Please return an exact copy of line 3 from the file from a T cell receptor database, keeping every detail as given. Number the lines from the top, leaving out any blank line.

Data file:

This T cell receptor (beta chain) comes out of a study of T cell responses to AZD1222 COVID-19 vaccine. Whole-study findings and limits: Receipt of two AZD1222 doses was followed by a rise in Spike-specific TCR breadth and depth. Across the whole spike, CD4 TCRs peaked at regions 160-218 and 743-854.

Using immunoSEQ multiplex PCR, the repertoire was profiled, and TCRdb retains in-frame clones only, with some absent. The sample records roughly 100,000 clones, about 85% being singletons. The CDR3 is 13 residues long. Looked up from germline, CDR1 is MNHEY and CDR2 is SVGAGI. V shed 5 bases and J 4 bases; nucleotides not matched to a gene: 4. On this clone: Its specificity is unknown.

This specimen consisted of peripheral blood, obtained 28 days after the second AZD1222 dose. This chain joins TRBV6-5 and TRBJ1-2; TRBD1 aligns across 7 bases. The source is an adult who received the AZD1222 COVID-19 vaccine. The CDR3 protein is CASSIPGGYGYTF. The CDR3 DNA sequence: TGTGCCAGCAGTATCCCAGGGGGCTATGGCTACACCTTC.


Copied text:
This specimen consisted of peripheral blood, obtained 28 days after the second AZD1222 dose. This chain joins TRBV6-5 and TRBJ1-2; TRBD1 aligns across 7 bases. The source is an adult who received the AZD1222 COVID-19 vaccine. The CDR3 protein is CASSIPGGYGYTF. The CDR3 DNA sequence: TGTGCCAGCAGTATCCCAGGGGGCTATGGCTACACCTTC.